Wale, the widely-acclaimed D.C. rapper, has finally dropped his debut album, Attention Deficit. The darling of the indie hip-hop crowd (are they still called backpackers?), Wale has spent the past two or three years meticulously engineering a reputation as a talented lyricist and astute pop culture scrutineer. From “doing justice to Justice,” to dropping a Mixtape About Nothing, to rising up with The Roots, Wall to the A (whose real name is Olubowale Akintimehin) has mastered the art of raising expectations; to say that his first major label attempt was highly anticipated would be an understatement.
Clocking in at 14 songs, Attention Deficit has an expansiveness that belies its modest track list. Wale, trying to refute recent accusations that he lacks personality, touches on a surprising range of topics, jumping almost at random from “persona to persona.” Meditations on “insecurity, bulimia, infidelity, intra-racial discrimination, self-loathing and coked out, aspirational celebrities” form the basis for an ambitious, almost experimental, record.
The results, I think, are mixed. On “Shades” and “Diary” (featuring Marsha Ambrosius doing her best Michael Jackson impersonation), Wale’s remarkably candid thoughts on race and relationships are sincere and profound. I was initially disappointed by “TV in the Radio,” on which K’Naan at first seems to absolutely steal the show, but after repeated listens, Wale’s clever punch-line laden verse (on whack emcees: “It’s utterly baloney / so I’m Muslim to these rappers”) is growing on me.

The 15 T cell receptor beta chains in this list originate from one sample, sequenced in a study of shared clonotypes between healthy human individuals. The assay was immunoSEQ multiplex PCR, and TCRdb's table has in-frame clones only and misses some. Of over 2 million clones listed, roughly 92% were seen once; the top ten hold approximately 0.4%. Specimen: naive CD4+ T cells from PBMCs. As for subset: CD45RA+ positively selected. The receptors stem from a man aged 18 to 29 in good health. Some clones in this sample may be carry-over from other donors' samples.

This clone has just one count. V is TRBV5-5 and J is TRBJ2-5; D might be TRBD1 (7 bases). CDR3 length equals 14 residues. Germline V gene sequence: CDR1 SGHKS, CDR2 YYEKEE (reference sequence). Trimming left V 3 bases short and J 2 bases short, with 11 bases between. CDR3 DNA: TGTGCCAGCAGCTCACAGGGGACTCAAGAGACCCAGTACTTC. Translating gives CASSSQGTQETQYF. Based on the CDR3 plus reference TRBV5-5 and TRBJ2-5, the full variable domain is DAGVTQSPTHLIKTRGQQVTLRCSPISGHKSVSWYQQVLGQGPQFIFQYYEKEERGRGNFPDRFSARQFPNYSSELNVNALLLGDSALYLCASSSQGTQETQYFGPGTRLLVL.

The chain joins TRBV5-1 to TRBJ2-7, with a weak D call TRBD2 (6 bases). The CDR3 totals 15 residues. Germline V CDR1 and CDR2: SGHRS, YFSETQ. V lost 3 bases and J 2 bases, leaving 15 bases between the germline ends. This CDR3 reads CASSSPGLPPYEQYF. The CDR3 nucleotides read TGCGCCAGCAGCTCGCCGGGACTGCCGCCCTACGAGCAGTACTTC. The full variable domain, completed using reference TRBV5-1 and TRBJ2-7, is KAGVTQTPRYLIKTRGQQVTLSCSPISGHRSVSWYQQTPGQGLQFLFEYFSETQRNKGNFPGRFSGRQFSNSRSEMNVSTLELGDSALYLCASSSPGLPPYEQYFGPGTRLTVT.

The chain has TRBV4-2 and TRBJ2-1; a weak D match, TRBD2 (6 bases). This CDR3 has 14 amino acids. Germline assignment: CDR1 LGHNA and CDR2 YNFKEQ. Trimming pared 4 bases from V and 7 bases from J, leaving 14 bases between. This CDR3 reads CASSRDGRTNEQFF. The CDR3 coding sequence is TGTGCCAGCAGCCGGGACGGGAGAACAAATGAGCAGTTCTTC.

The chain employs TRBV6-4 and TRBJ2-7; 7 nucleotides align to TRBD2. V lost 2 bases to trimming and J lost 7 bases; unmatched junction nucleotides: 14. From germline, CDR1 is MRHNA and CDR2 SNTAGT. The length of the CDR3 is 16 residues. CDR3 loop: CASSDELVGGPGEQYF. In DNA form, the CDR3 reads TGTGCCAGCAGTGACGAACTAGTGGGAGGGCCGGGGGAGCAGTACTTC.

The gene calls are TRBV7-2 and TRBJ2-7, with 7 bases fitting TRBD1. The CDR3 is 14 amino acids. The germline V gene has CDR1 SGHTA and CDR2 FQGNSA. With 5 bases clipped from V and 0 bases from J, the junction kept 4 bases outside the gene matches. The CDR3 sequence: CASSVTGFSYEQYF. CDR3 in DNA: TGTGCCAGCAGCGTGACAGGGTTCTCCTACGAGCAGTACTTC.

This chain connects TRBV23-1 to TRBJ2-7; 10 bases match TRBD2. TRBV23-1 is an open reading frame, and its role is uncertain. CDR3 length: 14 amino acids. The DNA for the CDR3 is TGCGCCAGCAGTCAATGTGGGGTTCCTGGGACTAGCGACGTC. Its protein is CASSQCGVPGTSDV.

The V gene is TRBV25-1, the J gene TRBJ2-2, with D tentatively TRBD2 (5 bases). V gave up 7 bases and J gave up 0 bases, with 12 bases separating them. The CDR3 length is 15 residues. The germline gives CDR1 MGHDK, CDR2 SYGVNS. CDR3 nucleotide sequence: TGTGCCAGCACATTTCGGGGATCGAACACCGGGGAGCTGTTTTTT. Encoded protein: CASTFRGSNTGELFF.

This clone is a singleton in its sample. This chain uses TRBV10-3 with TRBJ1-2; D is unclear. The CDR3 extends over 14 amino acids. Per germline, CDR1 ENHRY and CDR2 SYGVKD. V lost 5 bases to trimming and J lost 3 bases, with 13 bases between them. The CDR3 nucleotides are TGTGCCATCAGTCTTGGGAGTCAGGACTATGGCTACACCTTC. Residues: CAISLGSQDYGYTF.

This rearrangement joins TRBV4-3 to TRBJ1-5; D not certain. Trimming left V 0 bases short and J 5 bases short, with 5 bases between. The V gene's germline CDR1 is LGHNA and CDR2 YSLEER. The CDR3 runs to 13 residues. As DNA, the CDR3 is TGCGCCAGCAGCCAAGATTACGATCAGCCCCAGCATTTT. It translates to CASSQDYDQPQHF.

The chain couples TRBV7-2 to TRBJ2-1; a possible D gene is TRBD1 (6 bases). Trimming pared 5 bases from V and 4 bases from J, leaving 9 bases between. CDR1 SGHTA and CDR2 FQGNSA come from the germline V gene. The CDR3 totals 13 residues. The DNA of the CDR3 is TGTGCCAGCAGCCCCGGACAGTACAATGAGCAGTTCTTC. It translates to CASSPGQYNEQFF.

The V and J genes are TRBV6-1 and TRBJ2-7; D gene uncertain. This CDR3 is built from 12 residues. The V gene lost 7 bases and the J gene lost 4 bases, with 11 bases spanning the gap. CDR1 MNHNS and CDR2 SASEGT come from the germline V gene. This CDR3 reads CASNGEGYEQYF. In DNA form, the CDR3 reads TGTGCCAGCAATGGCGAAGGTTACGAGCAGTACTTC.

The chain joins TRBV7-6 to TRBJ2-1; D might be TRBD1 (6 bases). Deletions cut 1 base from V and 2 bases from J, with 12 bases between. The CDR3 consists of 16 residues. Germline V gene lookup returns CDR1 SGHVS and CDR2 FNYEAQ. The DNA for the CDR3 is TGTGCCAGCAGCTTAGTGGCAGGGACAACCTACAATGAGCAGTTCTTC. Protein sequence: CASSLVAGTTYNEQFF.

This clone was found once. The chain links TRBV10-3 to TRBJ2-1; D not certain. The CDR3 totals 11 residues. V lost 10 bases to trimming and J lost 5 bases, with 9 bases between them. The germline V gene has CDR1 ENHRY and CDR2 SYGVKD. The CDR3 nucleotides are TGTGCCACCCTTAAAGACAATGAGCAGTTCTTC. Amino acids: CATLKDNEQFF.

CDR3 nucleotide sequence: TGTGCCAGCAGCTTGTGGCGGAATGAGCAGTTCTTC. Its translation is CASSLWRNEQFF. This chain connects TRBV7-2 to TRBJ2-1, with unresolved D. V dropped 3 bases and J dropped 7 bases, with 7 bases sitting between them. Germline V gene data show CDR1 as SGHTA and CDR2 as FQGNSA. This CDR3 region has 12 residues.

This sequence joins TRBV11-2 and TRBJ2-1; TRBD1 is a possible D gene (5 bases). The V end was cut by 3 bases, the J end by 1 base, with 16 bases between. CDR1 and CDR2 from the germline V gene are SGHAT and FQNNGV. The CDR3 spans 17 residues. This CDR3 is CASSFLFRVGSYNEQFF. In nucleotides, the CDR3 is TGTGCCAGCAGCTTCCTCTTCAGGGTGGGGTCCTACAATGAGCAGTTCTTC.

Less impressive are “Let it Loose” and “Chillin,” the Lady Gaga collaboration Wale made to appease his label:
Attention Deficit’s beats are similarly varied. Spanning saccharine commercialism (“90210”), grimy funk (the excellent “Mirrors” featuring Bun B) and an homage to go-go (the irresistible “Pretty Girls”), the album is nothing if not sonically diverse. The beats are also more complex and polished than most of the beats on Wale’s mixtapes – an obvious benefit, I suppose, of having money to spend on big-name producers like Mark Ronson, The Neptunes and Cool and Dre.
Reaction to Attention Deficit has been generally favourable so far. Metacritic, for example, has it pegged at 77 based on 11 reviews. I tend to agree: the album is certainly no classic, but its successes outweigh its failures, and it boasts enough solid hip-hop tunes to ensure multiple listens. Wale’s creativity and willingness to branch out are a welcomed and refreshing break from the predictability of the hip-hop mainstream. Ultimately, Attention Deficit is a flawed but promising debut, its occasional poor decisions tempered by flashes of raw talent and potential, and it mostly lives up to Wale’s carefully-cultivated reputation.